The attorney representing them, Ahmed Abed, stated that the Bundestag’s anti-BDS decision is in violation of his clients’ freedom of expression and is incompatible with the German Basic Law and European Charter of Human rights.
The International Covenant on Civil and Political rights which was ratified by Germany on December 17, 1973 includes multiple articles that “protects all forms of expression and the means of their dissemination” including political discourse, commentary on one’s own public affairs, and canvassing of human rights that include boycott movements. Therefore under international human rights law, boycotts have long been understood as a legitimate form of political expression.
However, the reality includes no formal protections for critics of Israel. “In Germany, anyone who dares to stand up for Palestinian human rights must be ready to face attacks on many levels such as smear attacks, public denouncements by politicians and legal warfare,” BT3P told Mondoweiss.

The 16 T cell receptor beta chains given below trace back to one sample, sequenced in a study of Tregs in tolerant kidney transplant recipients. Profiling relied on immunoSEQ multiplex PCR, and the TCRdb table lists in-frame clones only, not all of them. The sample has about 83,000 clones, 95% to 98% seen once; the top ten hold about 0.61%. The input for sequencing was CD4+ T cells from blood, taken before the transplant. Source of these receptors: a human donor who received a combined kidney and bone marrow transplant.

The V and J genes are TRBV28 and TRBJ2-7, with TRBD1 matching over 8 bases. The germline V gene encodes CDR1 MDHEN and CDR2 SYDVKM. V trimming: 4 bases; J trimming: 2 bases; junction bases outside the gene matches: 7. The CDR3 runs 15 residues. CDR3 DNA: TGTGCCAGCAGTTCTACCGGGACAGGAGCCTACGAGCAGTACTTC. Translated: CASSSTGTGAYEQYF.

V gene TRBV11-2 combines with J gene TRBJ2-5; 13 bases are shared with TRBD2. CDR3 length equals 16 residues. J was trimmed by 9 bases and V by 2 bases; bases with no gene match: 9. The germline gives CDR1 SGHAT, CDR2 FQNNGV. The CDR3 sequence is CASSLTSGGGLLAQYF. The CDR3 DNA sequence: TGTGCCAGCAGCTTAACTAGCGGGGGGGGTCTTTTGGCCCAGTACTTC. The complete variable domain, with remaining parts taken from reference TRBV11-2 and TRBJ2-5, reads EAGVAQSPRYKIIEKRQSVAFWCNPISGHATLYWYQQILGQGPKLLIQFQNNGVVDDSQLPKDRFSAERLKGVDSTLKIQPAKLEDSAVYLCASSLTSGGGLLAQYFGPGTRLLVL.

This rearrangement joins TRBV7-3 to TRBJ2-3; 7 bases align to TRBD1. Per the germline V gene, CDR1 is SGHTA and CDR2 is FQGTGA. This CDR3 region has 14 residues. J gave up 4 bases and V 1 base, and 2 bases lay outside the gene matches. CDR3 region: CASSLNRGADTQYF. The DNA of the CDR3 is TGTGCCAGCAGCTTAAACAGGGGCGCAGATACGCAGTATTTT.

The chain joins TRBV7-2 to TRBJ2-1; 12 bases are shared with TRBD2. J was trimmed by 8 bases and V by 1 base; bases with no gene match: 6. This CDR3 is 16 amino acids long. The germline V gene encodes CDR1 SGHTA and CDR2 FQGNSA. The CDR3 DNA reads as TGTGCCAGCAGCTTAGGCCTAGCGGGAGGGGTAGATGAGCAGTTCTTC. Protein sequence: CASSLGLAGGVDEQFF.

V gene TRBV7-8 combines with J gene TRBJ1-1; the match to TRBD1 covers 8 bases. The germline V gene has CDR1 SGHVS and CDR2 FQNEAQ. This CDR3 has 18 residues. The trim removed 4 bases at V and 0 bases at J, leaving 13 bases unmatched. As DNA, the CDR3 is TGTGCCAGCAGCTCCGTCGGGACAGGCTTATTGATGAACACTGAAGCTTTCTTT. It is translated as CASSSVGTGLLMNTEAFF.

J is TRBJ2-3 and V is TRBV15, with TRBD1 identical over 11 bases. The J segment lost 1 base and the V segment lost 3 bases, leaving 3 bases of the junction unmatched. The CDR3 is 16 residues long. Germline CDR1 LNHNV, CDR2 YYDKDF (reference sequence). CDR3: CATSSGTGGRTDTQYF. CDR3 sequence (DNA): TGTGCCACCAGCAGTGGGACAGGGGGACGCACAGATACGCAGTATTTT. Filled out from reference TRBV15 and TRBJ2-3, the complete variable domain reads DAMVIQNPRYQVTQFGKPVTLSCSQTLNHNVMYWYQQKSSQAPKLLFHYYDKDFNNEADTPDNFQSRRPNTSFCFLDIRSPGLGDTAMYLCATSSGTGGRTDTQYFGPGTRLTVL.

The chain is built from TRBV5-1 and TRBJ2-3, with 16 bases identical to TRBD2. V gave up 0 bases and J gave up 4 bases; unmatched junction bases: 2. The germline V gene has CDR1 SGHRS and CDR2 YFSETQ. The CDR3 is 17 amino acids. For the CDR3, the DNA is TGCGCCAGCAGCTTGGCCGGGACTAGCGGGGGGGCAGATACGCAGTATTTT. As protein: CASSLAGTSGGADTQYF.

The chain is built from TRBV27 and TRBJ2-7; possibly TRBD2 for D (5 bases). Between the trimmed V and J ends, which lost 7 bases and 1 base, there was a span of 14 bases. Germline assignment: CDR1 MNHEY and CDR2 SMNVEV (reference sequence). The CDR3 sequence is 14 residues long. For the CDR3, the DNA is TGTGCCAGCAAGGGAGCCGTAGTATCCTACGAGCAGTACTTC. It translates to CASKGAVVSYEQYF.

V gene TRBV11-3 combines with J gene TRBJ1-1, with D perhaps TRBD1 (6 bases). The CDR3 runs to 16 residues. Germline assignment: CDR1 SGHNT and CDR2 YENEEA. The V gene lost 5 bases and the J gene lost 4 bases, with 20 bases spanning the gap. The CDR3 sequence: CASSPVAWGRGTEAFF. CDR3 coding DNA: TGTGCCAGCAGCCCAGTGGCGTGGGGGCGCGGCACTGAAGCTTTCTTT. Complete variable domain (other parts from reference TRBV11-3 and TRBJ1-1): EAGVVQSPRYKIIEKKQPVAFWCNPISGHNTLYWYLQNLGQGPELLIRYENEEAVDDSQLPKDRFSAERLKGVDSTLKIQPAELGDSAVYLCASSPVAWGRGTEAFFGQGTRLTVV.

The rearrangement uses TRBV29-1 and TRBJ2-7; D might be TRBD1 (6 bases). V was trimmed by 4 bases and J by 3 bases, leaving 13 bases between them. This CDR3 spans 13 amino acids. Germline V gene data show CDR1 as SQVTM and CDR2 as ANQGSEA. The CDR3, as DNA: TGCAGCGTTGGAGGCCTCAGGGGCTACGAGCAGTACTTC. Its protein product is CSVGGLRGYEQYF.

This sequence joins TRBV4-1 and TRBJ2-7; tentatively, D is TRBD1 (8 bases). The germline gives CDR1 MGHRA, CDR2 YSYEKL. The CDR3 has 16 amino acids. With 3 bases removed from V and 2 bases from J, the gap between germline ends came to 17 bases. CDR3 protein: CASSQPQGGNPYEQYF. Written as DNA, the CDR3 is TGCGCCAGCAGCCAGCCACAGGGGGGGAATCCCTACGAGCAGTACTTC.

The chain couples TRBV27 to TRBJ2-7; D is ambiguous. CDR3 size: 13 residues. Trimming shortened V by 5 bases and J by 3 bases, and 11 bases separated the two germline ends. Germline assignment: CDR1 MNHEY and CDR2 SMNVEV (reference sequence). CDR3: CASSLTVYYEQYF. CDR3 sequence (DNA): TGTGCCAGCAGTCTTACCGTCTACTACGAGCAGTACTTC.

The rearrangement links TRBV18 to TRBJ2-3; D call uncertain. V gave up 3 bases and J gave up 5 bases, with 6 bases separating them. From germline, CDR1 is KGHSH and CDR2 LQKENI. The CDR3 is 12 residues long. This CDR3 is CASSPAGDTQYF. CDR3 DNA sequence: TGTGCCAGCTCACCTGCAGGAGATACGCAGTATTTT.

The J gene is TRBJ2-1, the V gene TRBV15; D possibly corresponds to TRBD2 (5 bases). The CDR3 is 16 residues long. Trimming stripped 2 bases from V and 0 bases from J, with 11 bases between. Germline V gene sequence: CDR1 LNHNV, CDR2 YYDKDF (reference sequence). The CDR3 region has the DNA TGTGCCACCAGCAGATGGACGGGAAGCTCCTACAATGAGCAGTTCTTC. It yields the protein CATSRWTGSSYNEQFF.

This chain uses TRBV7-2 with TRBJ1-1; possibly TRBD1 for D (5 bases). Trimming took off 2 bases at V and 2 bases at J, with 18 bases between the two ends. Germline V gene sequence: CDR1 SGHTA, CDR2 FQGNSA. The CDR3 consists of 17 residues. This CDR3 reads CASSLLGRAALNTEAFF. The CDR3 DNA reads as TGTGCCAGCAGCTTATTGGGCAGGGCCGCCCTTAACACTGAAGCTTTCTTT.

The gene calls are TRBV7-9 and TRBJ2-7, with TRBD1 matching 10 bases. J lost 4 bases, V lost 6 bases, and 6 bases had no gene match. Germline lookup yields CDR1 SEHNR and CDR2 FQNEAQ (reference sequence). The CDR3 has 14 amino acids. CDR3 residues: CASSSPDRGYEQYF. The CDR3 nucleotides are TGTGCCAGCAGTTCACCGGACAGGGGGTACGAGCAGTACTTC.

The BT3P plaintiffs themselves faced intense criticisms and smear campaigns for their pro-Palestinian solidarity. Plaintiff Amir Ali was blocked from booking a venue for his advocacy organization, Palestine Speaks. After attending a pro-Palestinian demonstration where he was victim to verbal and physical attacks, Christoph Glanz was the target of a pro-Israel campaign that attempted to get him fired from his position as a high school teacher. Judith Bernstein, who was born in West Jerusalem wanted to commemorate Jewish victims of the Holocaust yet was denied a venue because of her association with her organization that encourages Palestinian-Jewish Dialogue.
“While it is true we have been directly affected by this McCarthyite decision, this is not only about the three of us. The anti-BDS decision is a vile tirade of racist hatred towards Palestinians themselves and advocates of Palestinian human rights. It falsely equates human rights activism with racist hatred and falsely equivocates opposition to the crimes committed by Israel with antisemitism” BT3P says.